However, in my studio, I am surrounded by five very large windows and high ceilings and I only work by natural light — my world is high key, bright and well lit. My paintings are a response to the physical world I am in, giving them an aesthetic that is the result of my space.

Nine Clocks / 24 x 30 inches / oil on canvas / 2019

Presented like artifacts, I compose my subjects with strict symmetry and balance. Multiple clocks and cameras drive the repetition of shapes and graphic design, but also the theme that underlies my intentions behind my paintings. Middle Ages and Early Renaissance still life were full of religious symbolism, each subject carrying meaning, and were easily interpreted and understood by scholars of the time.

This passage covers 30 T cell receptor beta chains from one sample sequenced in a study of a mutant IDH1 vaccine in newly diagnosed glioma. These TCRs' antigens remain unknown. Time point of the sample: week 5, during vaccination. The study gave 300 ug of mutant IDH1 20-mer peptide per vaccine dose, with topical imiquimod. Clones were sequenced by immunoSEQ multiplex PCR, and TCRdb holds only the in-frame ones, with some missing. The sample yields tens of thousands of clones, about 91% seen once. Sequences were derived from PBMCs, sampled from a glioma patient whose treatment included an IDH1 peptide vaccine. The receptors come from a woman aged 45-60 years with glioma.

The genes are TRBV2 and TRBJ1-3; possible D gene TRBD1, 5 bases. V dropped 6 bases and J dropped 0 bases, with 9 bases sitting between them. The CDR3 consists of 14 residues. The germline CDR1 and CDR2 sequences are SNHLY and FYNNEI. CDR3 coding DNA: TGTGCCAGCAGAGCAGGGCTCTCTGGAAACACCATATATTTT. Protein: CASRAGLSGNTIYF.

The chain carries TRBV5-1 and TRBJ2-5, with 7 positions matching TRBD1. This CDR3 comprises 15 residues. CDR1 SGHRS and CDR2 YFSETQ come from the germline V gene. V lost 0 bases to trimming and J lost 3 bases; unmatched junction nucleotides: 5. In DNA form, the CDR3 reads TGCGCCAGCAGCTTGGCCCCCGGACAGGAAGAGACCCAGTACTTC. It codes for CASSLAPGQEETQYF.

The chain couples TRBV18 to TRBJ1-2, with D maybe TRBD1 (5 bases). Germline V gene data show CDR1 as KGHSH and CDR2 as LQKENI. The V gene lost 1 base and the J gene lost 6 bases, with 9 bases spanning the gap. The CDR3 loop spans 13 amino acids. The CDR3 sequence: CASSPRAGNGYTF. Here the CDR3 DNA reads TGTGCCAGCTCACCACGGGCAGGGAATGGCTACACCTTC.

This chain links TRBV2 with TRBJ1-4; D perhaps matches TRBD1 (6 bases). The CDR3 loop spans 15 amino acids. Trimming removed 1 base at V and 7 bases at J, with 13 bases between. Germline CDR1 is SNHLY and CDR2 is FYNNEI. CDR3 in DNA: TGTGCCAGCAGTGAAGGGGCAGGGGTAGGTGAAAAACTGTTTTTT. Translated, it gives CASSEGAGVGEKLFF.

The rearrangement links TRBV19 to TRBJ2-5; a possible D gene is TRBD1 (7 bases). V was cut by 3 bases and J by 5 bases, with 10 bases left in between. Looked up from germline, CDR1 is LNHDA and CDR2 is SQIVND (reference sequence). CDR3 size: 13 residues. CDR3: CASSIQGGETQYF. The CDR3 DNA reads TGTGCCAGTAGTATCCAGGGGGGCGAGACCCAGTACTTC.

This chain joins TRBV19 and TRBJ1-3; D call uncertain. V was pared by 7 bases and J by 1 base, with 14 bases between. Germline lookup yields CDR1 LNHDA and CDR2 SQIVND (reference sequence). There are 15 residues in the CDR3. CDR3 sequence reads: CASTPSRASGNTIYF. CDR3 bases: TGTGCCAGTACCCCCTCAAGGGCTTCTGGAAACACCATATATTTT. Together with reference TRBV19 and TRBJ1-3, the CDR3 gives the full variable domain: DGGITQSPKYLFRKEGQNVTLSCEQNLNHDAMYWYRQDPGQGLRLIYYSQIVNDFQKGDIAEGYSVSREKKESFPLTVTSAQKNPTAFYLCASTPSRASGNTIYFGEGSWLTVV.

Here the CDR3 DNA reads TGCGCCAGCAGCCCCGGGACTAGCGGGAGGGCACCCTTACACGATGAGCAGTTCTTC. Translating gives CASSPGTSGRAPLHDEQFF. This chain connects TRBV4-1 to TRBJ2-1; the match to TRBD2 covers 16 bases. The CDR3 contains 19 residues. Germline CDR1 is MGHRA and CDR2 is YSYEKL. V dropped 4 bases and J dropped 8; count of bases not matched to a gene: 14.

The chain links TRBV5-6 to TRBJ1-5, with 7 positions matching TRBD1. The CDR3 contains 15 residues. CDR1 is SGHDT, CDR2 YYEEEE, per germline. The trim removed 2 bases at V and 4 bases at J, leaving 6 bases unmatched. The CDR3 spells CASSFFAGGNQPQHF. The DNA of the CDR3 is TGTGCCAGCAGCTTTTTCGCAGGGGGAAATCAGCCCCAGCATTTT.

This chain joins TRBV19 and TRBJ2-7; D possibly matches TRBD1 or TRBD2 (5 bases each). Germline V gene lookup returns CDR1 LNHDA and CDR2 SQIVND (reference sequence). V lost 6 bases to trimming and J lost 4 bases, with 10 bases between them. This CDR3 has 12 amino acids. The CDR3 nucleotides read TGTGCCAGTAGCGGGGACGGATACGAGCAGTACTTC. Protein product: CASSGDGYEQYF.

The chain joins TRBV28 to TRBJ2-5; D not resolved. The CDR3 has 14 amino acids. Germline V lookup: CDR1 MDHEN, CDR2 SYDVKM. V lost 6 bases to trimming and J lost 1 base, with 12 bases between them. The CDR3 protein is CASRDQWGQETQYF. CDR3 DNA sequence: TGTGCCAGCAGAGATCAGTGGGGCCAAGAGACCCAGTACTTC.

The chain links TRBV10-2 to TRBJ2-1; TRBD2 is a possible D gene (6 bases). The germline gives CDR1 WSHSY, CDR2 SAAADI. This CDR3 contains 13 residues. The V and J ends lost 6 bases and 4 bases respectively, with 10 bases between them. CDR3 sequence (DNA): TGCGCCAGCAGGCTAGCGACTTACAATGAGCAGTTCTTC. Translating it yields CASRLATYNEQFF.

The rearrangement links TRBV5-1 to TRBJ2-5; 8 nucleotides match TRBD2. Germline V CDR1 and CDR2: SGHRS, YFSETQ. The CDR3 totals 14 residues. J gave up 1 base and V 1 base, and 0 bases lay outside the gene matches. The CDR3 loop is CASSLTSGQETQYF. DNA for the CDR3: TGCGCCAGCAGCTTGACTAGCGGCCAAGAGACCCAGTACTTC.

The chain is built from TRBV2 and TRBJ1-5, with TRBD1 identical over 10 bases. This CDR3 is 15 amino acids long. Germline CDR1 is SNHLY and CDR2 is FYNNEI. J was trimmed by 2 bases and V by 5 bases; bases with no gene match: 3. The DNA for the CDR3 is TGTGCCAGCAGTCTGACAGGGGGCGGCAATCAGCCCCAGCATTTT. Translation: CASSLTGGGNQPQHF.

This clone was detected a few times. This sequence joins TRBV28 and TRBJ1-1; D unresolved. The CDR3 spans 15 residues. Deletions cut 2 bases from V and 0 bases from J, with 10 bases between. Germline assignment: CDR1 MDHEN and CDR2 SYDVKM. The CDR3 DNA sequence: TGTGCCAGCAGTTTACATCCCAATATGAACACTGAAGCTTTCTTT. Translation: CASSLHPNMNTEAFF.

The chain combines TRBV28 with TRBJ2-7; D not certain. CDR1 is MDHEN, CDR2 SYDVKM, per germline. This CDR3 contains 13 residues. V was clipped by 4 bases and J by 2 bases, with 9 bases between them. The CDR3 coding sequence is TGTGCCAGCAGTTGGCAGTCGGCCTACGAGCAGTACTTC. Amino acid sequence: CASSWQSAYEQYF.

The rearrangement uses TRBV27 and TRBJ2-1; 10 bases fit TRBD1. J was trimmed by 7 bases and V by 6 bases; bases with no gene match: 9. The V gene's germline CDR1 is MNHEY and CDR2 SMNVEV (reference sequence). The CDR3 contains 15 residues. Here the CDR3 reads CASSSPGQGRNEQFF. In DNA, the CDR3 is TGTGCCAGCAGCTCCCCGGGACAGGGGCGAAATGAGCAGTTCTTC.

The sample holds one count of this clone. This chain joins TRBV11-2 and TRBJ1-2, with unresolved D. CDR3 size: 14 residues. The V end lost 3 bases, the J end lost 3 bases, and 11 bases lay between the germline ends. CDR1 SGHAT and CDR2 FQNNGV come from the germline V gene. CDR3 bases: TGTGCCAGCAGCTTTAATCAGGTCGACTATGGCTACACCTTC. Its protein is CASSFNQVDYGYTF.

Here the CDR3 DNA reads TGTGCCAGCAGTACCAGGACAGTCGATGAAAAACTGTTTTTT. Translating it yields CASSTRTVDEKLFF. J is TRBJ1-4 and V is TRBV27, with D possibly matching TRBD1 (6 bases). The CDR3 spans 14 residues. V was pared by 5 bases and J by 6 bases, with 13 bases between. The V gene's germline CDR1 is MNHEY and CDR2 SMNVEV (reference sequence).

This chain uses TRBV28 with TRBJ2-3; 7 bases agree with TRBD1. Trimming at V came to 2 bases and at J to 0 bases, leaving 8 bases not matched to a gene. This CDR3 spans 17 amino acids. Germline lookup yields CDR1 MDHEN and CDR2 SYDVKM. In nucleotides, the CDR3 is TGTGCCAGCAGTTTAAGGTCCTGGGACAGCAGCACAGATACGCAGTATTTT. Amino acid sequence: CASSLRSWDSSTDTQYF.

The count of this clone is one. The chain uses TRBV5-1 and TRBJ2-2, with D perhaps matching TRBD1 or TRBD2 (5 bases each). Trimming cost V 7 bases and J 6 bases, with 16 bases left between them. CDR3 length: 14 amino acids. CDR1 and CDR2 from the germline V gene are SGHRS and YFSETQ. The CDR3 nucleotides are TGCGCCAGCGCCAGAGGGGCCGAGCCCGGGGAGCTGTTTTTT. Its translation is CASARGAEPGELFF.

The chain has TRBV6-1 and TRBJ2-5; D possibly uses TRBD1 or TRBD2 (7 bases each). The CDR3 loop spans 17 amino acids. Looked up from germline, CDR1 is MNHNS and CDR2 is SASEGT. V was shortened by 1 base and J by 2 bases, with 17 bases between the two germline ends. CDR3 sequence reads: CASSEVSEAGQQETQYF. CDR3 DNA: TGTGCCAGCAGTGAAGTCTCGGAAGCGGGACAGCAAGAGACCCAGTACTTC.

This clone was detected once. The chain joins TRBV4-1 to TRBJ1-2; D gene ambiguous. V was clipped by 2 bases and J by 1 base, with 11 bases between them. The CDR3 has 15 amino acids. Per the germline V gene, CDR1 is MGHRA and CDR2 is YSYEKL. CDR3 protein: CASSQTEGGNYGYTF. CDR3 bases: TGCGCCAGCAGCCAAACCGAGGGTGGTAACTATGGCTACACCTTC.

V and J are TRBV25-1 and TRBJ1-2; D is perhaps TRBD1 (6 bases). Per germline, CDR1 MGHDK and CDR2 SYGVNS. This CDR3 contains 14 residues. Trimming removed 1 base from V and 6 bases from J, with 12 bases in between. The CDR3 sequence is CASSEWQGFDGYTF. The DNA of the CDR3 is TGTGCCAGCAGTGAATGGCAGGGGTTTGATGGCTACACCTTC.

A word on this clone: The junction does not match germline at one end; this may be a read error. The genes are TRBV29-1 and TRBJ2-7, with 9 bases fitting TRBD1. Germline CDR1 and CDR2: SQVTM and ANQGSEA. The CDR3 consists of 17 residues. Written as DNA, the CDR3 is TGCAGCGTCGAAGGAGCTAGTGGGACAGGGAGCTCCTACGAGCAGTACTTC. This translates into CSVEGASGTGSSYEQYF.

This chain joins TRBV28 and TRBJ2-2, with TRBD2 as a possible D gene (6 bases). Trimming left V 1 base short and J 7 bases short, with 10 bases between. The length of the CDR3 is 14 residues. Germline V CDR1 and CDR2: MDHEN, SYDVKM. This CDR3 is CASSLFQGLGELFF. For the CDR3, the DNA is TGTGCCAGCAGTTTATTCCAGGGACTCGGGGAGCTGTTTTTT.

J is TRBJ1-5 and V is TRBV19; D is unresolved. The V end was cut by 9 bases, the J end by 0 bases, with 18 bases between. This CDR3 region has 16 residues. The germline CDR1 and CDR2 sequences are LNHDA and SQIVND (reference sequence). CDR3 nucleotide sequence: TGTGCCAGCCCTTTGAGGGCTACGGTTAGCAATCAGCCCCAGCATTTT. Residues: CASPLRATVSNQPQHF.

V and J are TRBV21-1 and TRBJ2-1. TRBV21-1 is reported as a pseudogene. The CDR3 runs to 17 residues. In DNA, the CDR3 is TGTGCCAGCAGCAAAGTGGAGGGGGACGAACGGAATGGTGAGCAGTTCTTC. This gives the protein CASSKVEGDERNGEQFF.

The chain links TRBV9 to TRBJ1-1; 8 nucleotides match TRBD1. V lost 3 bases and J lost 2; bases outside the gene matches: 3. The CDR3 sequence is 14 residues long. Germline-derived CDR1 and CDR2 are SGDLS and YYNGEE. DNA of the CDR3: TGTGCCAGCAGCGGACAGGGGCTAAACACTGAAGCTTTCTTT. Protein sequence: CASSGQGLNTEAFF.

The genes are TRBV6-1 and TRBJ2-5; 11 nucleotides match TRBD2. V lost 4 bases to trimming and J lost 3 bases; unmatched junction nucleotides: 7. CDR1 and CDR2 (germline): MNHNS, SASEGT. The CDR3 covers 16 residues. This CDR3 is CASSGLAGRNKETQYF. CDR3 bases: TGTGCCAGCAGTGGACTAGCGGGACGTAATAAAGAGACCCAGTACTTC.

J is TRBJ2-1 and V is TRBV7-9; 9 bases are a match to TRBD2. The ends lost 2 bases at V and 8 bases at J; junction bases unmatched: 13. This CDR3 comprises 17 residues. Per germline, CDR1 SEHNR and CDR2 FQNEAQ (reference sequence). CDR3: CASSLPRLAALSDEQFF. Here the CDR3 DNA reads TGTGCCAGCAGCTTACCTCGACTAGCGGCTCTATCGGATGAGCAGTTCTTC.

The clocks I paint are more than just collector’s items; they are akin to the symbols of ephemera in Dutch vanitas paintings — which were presented with several dark and foreboding warnings to viewers. Rather than rotting fruit, wilting flowers and human skulls, and the overabundance of jumbled objects on a table I display the clocks on a clean white shelf, hoping the simplified presentation of recurring forms locks the viewer in for a time of observation.

Nine Cameras / 24 x 30 inches / oil on canvas / 2019